As many as eight out of ten anxious children are left untreated

Anxiety is the most common mental health problem in school-age children. An estimated 6–18% of school-aged children and young people suffer from significant anxiety, but up to 80% of these children are left untreated. Sourander’s research group has developed an operating model for treating children’s anxiety in a digital environment. The model has been the subject of an RCT study, and two years of monitoring will be finished at the end of the year.

27,400 children in grades 4–6 of comprehensive school have been screened in the scope of the study in different parts of Finland, and nearly 500 families have participated in an 11-week coaching programme or received a control group’s digital information package. Sourander also leads extensive intervention research on antepartum depression and research on the study programme for mental health skills developed for first-year higher education students.

Other projects:

Under the leadership of Sourander, the Eurasian EACMHS researcher network is developing a universal, fully digital parenting programme. A significant epidemiological study on children’s mental health problems has been previously carried out in cooperation with the researcher network. Approximately 40,000 children aged 13 to 16 from 15 European and Asian countries participated in the study.

Sourander has engaged in pioneering research cooperation in perinatal epidemiology, which has received significant international research funding (five NIH RO1 grants and two Centre of Excellence grants). The aim of the studies has been to investigate the link between prenatal and early childhood development and major later disorders, such as schizophrenia, bipolar disorder, autism, Tourette’s syndrome, ADHD, depression and anxiety.

The studies are extensive case control studies. There are approximately 37,700 depressed offspring in the depression cohort and 149,000 control cases, and more than 14,000 cases and nearly 55,000 control cases in the conduct disorder cohort. The study uses the Finnish Maternity Cohort (FMC) serum bank, which consists of samples taken and stored for the screening of infections during pregnancy. The data have been combined with Finnish register data in the case control set-up and the connection have been investigated between inflammatory factors during pregnancy, environmental toxins, tobacco metabolites, vitamin D and various hormones to neuropsychiatric diseases in the offspring, among other matters.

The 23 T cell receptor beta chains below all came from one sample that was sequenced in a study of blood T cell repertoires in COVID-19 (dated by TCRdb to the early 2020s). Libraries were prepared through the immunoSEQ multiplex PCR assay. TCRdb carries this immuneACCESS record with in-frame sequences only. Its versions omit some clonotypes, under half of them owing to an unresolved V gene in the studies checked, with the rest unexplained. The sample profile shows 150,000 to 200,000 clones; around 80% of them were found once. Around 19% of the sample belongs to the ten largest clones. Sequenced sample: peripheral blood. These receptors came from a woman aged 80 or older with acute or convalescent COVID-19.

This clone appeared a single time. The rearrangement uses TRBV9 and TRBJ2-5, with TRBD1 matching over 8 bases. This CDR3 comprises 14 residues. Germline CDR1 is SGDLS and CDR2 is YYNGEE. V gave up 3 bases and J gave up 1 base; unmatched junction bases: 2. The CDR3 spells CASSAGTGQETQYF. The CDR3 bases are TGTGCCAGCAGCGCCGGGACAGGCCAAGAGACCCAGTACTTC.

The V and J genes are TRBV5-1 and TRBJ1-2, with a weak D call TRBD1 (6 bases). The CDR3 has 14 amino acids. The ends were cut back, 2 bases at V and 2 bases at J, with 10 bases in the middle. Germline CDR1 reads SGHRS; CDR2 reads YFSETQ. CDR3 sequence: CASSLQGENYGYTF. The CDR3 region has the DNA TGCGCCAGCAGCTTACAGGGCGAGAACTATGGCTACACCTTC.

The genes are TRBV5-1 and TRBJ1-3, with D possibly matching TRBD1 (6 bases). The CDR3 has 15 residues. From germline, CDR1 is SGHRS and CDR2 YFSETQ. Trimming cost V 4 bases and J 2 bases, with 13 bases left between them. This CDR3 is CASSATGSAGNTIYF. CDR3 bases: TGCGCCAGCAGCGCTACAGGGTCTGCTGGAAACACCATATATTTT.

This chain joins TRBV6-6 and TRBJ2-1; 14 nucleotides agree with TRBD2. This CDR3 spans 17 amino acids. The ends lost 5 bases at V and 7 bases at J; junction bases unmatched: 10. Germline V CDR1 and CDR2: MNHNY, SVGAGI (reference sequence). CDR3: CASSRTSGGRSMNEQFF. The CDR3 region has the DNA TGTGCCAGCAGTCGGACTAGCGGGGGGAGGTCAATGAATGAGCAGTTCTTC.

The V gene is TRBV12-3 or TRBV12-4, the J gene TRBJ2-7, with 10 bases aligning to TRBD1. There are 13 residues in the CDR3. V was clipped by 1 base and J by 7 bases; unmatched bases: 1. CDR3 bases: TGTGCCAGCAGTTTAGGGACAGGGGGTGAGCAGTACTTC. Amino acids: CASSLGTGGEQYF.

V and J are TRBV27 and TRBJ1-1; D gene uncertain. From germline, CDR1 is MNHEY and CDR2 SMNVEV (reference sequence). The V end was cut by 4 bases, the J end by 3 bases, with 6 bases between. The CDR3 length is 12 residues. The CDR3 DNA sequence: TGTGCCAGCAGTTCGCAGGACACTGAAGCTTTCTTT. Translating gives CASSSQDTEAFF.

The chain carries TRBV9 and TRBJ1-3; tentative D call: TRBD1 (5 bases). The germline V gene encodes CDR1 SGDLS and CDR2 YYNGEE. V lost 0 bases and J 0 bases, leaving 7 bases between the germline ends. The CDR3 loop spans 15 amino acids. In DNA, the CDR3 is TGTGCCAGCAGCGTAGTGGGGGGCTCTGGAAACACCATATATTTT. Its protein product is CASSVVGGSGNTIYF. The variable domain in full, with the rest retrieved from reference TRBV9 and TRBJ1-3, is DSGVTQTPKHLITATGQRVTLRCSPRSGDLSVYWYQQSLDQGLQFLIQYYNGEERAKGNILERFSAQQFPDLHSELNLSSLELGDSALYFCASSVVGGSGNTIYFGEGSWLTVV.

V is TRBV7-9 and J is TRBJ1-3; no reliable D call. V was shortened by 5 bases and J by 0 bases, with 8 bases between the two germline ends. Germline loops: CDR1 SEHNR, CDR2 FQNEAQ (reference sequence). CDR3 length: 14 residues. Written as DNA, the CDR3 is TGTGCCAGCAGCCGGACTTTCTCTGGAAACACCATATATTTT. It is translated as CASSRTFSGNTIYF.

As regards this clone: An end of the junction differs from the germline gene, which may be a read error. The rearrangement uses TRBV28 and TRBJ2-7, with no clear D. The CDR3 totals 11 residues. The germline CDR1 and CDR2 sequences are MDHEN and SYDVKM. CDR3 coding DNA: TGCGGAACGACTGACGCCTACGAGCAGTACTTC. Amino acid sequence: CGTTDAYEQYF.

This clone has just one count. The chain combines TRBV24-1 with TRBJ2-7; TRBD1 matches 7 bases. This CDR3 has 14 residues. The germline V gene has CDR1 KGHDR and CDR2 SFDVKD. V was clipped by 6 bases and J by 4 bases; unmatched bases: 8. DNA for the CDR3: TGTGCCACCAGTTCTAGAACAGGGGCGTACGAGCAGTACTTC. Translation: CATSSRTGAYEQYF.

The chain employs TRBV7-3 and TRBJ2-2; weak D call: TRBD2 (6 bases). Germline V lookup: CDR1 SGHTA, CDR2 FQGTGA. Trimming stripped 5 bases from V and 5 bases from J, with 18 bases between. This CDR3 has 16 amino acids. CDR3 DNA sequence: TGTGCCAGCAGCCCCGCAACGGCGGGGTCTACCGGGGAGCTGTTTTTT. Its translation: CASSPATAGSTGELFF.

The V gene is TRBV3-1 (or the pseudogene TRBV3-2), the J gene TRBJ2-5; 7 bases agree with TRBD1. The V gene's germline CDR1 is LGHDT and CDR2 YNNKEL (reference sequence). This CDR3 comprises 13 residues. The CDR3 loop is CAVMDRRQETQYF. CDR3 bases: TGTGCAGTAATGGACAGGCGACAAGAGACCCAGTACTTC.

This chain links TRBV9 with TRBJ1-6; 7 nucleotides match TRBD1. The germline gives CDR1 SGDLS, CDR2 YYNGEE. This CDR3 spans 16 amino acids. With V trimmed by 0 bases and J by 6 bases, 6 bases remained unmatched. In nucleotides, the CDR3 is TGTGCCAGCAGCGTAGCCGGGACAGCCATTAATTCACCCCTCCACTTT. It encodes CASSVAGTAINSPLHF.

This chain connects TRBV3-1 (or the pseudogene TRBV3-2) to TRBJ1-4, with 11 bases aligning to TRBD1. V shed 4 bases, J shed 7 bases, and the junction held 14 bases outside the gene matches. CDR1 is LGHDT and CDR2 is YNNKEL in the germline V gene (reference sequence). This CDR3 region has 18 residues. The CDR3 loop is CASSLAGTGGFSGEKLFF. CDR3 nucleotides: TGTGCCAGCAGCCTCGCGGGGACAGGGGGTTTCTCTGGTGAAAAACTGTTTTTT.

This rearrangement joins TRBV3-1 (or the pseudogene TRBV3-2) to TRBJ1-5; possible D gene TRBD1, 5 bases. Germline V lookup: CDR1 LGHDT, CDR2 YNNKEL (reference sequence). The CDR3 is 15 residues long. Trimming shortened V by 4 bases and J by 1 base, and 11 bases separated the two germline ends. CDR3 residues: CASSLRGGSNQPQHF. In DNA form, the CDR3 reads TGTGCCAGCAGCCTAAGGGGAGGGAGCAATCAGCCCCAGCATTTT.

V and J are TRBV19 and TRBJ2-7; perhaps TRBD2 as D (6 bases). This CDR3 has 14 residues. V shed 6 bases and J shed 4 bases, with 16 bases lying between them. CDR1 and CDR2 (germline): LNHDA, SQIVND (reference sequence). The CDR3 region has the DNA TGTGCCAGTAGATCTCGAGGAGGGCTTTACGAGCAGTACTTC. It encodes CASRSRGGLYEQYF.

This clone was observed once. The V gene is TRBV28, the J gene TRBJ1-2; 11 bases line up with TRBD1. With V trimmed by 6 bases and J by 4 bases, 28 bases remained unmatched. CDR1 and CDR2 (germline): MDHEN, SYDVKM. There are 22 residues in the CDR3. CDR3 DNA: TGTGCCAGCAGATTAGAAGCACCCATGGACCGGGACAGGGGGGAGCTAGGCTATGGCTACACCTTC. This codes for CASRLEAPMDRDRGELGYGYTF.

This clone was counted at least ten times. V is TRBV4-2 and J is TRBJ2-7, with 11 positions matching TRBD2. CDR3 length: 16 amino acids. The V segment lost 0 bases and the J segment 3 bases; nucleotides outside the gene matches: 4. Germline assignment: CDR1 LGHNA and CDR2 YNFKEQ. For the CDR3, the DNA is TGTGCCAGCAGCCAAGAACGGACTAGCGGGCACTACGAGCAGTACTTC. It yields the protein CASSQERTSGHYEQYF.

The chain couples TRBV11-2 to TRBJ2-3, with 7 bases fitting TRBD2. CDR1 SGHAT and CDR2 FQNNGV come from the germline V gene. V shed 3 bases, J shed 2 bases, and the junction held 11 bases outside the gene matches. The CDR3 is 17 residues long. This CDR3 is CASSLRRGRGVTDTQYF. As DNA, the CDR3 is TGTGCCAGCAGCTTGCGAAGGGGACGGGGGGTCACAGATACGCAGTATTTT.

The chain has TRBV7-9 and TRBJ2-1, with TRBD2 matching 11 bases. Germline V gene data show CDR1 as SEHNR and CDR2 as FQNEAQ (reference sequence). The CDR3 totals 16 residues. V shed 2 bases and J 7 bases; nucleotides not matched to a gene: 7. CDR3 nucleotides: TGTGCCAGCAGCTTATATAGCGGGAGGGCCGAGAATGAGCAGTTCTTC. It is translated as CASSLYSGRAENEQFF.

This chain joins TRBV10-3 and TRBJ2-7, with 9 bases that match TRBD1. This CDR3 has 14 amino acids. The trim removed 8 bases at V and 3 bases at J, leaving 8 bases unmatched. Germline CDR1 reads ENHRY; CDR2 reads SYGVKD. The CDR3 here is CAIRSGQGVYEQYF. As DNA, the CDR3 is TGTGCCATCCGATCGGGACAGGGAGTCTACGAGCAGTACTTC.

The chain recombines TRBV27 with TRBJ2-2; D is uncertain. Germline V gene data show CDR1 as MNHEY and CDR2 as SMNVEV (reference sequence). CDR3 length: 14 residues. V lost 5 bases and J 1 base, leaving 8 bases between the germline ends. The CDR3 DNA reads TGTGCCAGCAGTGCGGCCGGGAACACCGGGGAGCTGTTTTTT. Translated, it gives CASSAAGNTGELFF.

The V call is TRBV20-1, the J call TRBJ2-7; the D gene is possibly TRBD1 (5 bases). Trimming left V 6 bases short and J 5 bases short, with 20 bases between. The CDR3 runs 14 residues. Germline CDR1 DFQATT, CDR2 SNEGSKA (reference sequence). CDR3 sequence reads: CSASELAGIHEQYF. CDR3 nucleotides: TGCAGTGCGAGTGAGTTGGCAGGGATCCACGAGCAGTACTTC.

Additionally, a comprehensive population-based birth cohort study led by Sourander, funded by the Centre of Excellence, has shown that the mother-to-be’s use of SSRIs during pregnancy significantly increased the risk of the child developing depression compared to children whose mothers’ depression was not treated with drugs.

Research Centre for Child Psychiatry

The Research Centre for Child Psychiatry established and led by Sourander operates in the University of Turku and TYKS. It was named the Unit of Excellence of the Hospital District of Southwest Finland in 2019 and 2020.  The centre has grown into a community of 55 employees in ten years, comprising researchers, doctoral candidates, statisticians, research nurses, family coaches, research coordinators and other administrative personnel. Additionally, 15 researchers work at the centre with their own funding. The entire research centre operates with external funding.

The centre is part of the INVEST research consortium for Inequalities, Interventions and New Welfare State, which is one of the Academy of Finland’s six flagship programmes and the only flagship at the University of Turku. The programme supports high-quality research with extensive societal impact. INVEST Child Psychiatry, led by Sourander, develops, evaluates and implements early low-threshold remote care programmes and digital programmes that promote mental health, targeted at different population groups.

The research unit also has a three-year implementation professorship donated to the University of Turku by the Itla – Itsenäisyyden juhlavuoden lastensäätiö foundation. It is one of the two professorships in the field in Finland. Exceptional implementation research creates a practical basis for developing the well-being of children and young people and preventing social exclusion.

The research centre produces scientific information in the field of child psychiatry, operates in various national and international research networks and contributes to the development of the service system and medical education.

Further information:

Professor André Sourander, e-mail: andsou (at), tel. +358 50 365 3447.